IDWeek: Understanding the genome opens an age of opportunity and action

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Science Speaks is at IDWeek 2019 Oct. 2-6, covering the joint annual meeting of the Infectious Diseases Society of America, Society for Healthcare Epidemiology of America, the HIV Medical Association, and the Pediatric Infectious Diseases Society in Washington, DC.

WASHINGTON, DC – What if one fast-growing body of knowledge about the most essential part of our make-up could be tapped into to open new avenues to understanding, diagnosing, curing, preventing, even predicting the infections that make this a small world?

That is what is happening now, National Institutes of Health Director Dr. Francis Collins said in an opening session talk titled From Outbreaks to -Omics; Revolutionizing the Infectious Diseases Landscape in the Age of Big Data.

Controversial when it began in 1990, the Human Genome Project has opened possibilities across the fields of medicine, he noted. In infectious diseases they include the development of rapid diagnostics, approaches to curing HIV, expanded understanding of the microbiome’s potential to cause, exacerbate and ameliorate disorders, and a new way to pinpoint the consequences of social determinants of health.

The director, who blogs about all of these, was followed by a speaker who showed how some of it works on the ground, with a look back at the West Africa Ebola epidemic that spread across three countries before it met a cohesive response. Sparked by the infection of one child bitten by a fruit bat near Christmas of 2013,  Dr. Pardis C. Sabeti, of Harvard’s TH Chan School of Public Health recounted, the virus had spread across Guinea and into Liberia by April of 2014. It was only after it entered Sierra Leone, she added, that it became clear something had changed, with the virus spreading “like wildfire.”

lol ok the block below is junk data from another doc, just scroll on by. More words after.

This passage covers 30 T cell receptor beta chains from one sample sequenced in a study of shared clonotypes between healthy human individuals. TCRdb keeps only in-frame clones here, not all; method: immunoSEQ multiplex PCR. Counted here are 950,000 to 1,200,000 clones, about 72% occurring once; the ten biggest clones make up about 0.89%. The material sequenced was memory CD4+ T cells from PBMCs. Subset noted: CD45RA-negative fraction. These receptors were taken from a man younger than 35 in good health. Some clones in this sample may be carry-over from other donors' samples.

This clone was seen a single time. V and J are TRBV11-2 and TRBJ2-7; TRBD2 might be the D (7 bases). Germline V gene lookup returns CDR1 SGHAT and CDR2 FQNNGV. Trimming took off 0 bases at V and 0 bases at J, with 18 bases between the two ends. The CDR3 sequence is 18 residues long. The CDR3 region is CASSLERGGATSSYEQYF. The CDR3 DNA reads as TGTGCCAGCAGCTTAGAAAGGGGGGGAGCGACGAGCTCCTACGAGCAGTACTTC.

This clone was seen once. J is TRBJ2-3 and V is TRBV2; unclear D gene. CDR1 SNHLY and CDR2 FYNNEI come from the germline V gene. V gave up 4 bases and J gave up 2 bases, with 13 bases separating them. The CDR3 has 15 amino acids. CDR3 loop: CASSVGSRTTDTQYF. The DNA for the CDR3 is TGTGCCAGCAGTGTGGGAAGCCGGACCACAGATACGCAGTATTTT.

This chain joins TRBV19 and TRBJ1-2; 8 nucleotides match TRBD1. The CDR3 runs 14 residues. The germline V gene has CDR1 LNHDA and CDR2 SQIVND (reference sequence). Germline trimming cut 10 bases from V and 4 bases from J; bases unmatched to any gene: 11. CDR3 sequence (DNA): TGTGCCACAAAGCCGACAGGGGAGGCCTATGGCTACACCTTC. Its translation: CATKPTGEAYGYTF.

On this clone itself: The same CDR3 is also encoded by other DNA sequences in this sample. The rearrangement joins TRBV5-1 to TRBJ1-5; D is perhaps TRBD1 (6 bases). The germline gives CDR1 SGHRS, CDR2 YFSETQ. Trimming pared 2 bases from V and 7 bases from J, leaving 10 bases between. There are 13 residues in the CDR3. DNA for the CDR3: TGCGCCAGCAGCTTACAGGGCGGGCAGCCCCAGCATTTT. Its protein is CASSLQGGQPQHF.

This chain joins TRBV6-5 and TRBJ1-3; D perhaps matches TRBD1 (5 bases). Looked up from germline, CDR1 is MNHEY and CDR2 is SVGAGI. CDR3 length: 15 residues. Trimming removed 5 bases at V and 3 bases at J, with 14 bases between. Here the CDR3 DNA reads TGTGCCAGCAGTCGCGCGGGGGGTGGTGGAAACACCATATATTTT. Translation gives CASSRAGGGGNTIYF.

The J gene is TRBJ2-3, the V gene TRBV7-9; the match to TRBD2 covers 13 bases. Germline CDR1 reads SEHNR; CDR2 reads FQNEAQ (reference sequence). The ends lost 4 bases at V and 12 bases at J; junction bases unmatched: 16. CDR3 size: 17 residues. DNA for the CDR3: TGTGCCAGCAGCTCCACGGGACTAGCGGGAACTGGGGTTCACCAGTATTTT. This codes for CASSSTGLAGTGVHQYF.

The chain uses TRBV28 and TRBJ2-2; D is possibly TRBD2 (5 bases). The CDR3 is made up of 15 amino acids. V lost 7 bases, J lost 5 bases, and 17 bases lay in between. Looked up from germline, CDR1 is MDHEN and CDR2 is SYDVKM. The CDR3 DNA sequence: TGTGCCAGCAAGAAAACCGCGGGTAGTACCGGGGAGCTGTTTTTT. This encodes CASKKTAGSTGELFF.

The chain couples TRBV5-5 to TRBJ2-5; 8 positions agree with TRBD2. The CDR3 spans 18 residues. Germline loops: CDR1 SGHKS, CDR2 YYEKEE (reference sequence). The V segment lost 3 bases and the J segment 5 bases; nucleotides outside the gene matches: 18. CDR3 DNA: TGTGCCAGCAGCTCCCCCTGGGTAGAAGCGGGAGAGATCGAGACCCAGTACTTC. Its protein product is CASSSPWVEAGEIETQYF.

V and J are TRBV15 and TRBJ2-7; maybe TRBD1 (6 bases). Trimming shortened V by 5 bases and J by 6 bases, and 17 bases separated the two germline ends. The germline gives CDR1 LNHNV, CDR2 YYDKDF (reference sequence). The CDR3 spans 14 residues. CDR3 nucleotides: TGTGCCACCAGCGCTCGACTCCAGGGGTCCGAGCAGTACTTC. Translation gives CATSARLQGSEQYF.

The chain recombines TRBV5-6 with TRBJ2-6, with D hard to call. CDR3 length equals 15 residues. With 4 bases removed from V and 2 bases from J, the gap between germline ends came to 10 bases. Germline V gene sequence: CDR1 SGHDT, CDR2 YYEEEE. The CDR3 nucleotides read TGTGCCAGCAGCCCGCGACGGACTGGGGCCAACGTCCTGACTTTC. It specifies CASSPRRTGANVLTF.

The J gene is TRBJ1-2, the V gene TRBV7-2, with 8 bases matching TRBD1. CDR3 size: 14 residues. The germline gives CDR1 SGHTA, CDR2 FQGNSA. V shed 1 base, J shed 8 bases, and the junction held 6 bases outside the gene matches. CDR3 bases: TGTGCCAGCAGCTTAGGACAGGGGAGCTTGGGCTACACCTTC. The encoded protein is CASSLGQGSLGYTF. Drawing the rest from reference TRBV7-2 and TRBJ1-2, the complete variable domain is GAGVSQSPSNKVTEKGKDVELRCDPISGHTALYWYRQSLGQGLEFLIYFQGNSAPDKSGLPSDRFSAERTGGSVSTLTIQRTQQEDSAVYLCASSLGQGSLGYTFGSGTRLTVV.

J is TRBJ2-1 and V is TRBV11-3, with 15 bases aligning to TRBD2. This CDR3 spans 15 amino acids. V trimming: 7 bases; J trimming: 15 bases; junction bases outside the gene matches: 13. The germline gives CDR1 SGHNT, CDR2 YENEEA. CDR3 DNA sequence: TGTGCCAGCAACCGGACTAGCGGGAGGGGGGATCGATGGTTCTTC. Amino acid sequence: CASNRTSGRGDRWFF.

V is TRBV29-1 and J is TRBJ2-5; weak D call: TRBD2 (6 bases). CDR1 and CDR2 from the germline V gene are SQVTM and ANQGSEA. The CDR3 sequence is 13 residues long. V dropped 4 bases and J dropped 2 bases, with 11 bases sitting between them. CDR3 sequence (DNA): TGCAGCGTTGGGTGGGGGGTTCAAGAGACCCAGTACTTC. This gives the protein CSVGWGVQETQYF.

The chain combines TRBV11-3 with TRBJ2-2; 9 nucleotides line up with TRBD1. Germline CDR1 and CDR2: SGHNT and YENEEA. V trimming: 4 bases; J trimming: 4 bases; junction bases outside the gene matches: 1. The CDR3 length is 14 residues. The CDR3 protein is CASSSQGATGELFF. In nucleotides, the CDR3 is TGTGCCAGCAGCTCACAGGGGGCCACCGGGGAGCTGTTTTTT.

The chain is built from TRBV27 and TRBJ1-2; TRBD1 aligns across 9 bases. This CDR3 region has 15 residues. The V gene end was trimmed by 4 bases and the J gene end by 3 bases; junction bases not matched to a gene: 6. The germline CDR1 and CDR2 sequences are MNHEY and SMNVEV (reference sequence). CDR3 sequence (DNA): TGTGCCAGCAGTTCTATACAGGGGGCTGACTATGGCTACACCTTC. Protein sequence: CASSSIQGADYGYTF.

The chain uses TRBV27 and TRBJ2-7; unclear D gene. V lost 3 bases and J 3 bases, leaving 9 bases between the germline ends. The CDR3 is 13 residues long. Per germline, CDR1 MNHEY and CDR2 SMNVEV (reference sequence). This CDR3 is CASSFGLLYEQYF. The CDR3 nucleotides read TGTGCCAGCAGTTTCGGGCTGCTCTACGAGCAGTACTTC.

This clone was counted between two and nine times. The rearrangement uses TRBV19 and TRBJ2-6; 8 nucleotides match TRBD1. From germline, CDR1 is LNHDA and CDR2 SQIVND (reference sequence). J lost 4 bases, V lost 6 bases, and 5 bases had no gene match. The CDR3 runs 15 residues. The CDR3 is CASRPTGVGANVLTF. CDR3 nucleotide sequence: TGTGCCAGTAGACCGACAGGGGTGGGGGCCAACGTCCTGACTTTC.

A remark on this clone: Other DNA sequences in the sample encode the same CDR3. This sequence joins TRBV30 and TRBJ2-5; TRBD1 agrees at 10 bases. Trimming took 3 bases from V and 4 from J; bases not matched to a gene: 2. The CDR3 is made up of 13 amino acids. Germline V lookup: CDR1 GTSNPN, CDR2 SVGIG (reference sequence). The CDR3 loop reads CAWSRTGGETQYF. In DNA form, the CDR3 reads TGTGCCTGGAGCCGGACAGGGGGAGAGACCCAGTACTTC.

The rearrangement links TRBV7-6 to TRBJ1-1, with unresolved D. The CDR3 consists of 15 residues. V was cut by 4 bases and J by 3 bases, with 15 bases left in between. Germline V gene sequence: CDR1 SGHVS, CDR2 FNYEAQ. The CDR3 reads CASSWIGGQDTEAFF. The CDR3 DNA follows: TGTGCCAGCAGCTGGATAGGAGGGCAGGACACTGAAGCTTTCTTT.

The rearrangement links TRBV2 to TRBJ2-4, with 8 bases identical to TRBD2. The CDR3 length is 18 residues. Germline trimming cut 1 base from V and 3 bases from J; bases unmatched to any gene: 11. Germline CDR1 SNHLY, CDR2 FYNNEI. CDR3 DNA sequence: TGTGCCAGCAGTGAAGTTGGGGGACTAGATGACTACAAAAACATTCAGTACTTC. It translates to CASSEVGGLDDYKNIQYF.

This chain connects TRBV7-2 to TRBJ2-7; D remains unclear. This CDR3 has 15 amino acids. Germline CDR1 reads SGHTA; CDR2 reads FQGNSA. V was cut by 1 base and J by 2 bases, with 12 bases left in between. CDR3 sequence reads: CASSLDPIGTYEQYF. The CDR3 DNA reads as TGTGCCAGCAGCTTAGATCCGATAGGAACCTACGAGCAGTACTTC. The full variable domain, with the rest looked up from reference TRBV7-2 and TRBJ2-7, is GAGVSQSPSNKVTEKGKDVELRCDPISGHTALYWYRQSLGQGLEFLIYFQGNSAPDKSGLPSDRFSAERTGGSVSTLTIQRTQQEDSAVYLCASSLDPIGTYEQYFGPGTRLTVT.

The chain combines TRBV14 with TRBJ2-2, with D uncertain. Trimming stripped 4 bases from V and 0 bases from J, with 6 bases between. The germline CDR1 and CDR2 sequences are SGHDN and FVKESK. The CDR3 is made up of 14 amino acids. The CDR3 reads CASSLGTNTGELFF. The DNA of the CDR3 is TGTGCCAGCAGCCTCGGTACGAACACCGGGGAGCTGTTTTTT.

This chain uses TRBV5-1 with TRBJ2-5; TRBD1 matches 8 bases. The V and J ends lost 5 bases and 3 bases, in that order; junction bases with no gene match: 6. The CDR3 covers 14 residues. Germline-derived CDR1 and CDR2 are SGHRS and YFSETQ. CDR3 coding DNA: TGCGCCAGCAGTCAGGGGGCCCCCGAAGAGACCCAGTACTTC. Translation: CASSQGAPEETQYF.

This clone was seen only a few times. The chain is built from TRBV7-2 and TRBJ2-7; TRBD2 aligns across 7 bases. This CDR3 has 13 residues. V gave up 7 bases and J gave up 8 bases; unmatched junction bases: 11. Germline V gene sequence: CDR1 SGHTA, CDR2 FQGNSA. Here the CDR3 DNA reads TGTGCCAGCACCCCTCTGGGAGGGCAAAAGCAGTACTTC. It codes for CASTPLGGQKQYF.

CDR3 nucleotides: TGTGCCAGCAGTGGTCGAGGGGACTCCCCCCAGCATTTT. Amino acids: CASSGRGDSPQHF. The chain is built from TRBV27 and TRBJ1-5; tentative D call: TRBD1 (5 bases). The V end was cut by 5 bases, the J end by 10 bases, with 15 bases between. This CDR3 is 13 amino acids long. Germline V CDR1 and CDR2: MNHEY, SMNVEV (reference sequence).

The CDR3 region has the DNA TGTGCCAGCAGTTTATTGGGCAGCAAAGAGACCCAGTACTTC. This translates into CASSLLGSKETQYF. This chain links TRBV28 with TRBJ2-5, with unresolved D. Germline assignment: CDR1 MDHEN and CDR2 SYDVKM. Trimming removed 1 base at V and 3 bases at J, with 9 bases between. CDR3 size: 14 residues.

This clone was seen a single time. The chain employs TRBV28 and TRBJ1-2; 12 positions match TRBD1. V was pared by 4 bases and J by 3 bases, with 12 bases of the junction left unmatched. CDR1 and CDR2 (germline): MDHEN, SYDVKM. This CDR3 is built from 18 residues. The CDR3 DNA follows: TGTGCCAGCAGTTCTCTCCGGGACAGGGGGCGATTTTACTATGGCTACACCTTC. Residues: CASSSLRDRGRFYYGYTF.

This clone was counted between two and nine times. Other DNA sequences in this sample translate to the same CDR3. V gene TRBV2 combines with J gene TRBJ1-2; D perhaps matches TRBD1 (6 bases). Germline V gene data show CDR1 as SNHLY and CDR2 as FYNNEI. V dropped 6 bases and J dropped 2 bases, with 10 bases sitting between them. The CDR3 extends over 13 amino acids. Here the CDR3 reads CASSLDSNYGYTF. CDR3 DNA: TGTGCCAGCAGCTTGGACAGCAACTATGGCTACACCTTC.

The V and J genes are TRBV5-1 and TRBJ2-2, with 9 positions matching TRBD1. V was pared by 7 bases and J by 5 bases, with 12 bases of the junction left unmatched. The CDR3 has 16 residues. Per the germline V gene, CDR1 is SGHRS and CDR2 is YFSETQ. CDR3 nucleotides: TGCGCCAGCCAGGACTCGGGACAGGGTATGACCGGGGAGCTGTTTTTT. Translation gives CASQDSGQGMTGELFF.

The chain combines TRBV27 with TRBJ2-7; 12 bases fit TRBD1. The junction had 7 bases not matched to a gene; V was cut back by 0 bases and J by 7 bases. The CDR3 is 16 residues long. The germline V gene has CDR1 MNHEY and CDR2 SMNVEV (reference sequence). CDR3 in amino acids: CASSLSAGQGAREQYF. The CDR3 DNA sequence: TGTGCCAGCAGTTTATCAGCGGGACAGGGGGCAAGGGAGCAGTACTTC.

The limited resources with which it had been met and the density of the population it now encountered explained some of the accelerated speed with which the virus was spreading then, Dr. Pardis acknowledged. But an analysis of the genome from nearly 60 patients added the understanding that the virus was mutating quickly: “While the virus had more opportunity to move from human to human,” Dr. Pardis said, “it was also improving its ability to do so.”

This knowledge was critical to developing both vaccines and treatments, she said. The analysis also confirmed that the virus now threatening countries across West Africa, and traveling to nations around the world, including the U.S., had started its journey when a child in a Guinean village disturbed a tree inhabited by bats. This knowledge  — confirming that all the transmissions since then had occurred from human to human, informed messaging during the emergency from warnings to avoid monkeys and bats to precautions to take in human interactions.

Dr. Pardis still thinks about how close the crisis came to becoming exponentially worse, “a massive tragedy on the precipice of a cataclysm,” she said.

“We need to be faster, better,” she added. Understanding the genetics of diseases that spread opens the way, she said, to “detect, connect, engage, empower, and overcome.”

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